Further, distributions from the trust are a different source of income from that received by it, and therefore, without special rules, the beneficiary can face actual double taxation.
The rules around trusts are well known and can be taken into account when deciding on the structure that is required, but these issues can lead to foundations being suggested as an alternative.
Foundations May Not Be As Solid As They Appear
Where the family is based or looking at a civil law jurisdiction, they may well decide upon a foundation. These are generally legal persons in their own right, with the ability to sue and be sued, etc.
A foundation will often share many characteristics with companies and, indeed, may be a company under their domestic law.
However, from a UK point of view, you do not just accept the foreign classification. Instead, although you do look at the local law, you also look at the founding documents and how the foundation operates, then apply the UK law.
Therefore, although a foundation may look like a company and be treated as such under its local law, and non-UK founders and advisers may expect this to be honoured for UK tax law, especially as generally under UK law the “corporate veil” is generally respected, often foundations are treated as trusts for UK tax purposes.
Indeed, in the 2009 joint declaration by the Liechtenstein and UK Governments, they agree that the starting position for Liechtenstein foundations is that they will be treated as trusts for UK tax purposes.
This can cause absolute havoc, either with planning or structures that come within the UK tax net.
Do As I Say, Not As I Do
This is especially the case where the founder, in keeping with their expectations under their own law and practice, keeps de facto control of the assets. For example, a foundation is set up with a management board and a protector, and the founder puts the shares of their family company within the foundation.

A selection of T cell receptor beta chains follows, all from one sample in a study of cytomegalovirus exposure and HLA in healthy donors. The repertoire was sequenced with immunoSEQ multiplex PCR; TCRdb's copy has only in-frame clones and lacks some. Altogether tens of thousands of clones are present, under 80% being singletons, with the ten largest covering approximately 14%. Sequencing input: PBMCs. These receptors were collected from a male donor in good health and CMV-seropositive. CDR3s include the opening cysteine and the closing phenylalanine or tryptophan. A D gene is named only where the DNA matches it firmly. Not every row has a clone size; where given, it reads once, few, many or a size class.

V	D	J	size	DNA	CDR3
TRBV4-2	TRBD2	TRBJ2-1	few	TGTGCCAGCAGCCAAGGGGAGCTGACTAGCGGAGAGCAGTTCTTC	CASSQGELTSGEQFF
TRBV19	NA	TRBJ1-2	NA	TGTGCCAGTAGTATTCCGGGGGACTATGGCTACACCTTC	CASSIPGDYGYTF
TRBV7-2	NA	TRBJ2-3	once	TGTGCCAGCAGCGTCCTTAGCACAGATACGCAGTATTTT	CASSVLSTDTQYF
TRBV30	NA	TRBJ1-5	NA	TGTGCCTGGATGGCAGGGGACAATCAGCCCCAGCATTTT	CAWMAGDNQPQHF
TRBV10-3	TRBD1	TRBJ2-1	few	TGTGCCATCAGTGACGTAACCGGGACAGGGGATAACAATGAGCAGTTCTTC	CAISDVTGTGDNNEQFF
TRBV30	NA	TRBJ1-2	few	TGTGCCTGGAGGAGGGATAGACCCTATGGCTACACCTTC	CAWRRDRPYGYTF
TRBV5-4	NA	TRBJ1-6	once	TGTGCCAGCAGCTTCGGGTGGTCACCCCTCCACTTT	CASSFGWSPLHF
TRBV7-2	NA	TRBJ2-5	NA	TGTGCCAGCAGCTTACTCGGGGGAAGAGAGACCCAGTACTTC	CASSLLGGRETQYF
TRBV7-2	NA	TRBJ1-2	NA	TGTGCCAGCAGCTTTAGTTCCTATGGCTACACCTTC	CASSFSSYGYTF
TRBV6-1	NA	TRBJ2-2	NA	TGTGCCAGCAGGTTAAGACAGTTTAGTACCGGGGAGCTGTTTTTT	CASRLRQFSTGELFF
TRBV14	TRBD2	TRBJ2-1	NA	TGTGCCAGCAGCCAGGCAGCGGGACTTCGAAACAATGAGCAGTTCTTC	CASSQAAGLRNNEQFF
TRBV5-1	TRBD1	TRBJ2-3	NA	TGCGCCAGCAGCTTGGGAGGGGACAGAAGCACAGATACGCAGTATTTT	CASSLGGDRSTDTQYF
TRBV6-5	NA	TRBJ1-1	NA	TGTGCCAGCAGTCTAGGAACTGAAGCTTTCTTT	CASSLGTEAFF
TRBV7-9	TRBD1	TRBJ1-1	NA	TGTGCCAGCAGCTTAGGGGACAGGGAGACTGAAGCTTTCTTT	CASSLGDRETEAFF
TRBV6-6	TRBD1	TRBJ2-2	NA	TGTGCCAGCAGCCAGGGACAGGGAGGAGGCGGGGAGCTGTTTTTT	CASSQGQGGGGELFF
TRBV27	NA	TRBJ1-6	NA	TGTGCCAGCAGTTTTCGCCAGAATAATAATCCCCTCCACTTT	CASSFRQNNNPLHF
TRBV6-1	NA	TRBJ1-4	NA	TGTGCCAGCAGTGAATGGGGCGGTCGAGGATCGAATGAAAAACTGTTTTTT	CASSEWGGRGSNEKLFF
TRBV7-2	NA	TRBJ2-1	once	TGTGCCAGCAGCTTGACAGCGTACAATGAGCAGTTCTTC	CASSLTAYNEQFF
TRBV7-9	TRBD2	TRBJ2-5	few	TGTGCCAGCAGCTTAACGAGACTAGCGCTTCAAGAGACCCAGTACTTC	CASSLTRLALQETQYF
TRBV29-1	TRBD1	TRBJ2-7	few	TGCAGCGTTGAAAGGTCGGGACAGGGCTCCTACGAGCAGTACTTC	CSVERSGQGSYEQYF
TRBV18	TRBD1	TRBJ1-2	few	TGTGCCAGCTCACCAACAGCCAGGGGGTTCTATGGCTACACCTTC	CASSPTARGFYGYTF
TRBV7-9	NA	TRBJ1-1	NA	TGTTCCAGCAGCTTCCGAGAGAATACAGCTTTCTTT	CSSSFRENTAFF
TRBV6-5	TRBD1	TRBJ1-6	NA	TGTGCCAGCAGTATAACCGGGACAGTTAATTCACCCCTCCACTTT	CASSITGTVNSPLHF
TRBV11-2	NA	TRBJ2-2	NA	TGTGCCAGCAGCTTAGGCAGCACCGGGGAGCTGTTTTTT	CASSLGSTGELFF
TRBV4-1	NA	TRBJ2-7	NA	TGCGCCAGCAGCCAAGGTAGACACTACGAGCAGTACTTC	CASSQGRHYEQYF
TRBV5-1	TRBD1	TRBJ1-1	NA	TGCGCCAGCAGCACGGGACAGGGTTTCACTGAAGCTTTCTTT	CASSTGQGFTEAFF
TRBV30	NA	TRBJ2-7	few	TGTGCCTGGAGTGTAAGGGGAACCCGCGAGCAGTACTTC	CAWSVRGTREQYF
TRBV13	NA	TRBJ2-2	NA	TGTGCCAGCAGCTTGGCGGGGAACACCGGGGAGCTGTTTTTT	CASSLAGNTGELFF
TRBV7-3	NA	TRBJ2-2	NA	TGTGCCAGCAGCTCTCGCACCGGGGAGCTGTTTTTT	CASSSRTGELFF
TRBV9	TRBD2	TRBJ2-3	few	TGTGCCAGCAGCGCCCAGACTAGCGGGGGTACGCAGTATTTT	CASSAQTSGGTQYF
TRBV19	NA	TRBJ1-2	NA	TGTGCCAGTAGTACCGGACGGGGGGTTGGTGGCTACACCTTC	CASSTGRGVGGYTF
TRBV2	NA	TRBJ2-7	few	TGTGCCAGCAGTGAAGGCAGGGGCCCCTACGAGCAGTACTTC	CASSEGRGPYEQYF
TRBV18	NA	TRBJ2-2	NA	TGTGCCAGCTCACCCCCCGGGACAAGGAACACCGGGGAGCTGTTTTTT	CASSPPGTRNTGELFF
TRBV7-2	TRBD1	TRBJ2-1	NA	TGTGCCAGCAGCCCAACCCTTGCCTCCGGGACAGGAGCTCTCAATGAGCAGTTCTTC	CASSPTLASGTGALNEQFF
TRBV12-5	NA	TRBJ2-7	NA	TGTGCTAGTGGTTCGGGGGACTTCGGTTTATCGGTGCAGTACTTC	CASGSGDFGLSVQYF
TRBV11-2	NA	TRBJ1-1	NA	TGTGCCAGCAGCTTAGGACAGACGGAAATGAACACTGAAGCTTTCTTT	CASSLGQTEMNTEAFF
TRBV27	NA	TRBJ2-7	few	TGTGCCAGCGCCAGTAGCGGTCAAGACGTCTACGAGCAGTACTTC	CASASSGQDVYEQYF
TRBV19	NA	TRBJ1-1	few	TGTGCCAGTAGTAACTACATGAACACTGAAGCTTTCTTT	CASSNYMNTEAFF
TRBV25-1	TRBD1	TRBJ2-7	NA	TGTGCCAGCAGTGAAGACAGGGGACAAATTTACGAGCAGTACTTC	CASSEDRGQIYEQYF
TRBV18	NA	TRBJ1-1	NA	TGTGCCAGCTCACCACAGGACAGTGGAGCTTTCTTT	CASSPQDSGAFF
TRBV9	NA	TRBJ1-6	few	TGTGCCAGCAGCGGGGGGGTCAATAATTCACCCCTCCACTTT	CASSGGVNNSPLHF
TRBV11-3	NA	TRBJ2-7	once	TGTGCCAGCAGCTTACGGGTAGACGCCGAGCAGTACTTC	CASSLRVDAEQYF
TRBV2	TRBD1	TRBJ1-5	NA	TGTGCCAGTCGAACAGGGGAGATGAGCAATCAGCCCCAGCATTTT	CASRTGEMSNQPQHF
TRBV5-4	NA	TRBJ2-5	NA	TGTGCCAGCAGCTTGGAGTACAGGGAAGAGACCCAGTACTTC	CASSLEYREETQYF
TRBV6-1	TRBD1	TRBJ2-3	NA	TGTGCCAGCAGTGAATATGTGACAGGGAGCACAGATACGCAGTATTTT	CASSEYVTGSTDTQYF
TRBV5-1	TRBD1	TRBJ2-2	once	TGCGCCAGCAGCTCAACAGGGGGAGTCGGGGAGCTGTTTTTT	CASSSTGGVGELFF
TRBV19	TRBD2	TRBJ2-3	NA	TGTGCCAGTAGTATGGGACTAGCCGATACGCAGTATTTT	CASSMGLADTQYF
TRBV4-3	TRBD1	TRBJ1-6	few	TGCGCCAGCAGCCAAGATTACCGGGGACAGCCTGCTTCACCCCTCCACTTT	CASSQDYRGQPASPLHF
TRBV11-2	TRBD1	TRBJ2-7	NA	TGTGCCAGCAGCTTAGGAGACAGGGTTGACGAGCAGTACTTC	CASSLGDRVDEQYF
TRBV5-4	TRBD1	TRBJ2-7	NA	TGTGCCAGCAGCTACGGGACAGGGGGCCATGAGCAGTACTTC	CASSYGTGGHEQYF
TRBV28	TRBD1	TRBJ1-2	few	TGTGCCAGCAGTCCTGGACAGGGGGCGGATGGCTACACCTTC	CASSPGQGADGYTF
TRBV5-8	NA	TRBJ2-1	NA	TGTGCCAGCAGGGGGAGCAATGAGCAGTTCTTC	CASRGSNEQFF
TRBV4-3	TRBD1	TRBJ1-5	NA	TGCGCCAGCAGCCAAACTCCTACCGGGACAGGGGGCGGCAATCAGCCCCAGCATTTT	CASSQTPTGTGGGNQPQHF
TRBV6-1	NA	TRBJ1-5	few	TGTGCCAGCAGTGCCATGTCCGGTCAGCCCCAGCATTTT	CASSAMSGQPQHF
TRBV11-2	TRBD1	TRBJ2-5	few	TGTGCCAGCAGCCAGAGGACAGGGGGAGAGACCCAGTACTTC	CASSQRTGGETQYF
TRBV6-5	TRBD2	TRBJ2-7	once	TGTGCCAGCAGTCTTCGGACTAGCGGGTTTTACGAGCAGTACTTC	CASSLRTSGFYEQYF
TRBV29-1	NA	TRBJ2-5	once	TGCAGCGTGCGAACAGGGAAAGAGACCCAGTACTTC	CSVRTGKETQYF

However, the founder often retains the right to appoint both the members of the board and the protector, if they don’t take those positions themselves. Also, there is often a power that any distributions from the foundation have to be agreed by the founder.
This is when another facet of common-law tends to come into its own, that of substance over form. In such a situation, HMRC are likely to argue that the founder has not actually given up control of the assets as they are either running the foundation or have the power to appoint the people who do, including themselves, and also to control whether the foundation makes payments and to whom.
They would then look to treat the foundation as a bare trust and assess the founder on any income or gains as they arise.
This has come as quite a shock to UK residents who have set up foundations, especially in Liechtenstein or Switzerland, as they may have been informed that the foundation was a “blocker” for their tax affairs, and it may be in Switzerland or Liechtenstein, just not in the UK.
It also causes problems where the person has given up control of the assets too. If their foundation is considered to be a trust, and they have given actual control of it to the management board and protector etc, then it could be a discretionary trust and this can lead to IHT charges, which may apply even if the person has not moved to the UK if they transfer a UK situs asset into the foundation/trust.
Stick To What You Know
The mixture of common law and civil law can cause expensive headaches if not handled carefully. In an ideal world, if you are based in a common-law country, you will just use trusts, and in a civil law country, foundations, but if you have to mix and match, make sure that your choice is thoroughly reviewed.
This is doubly important because trusts and foundations have been in HMRC’s sights for a long time, and when they are based in a different jurisdiction to the settlor or founder, HMRC’s knee jerk reaction is to assume they are an avoidance device and to start asking questions.
Therefore, it is important to know what treatment your vehicle is going to face before these questions are asked.
Of course, you could use a family investment vehicle instead of either, but that is a discussion for another day.
Andrew is the National Technical Director for Andersen in the UK. He specialises in international tax, including interpretation and application of Double Taxation Treaties.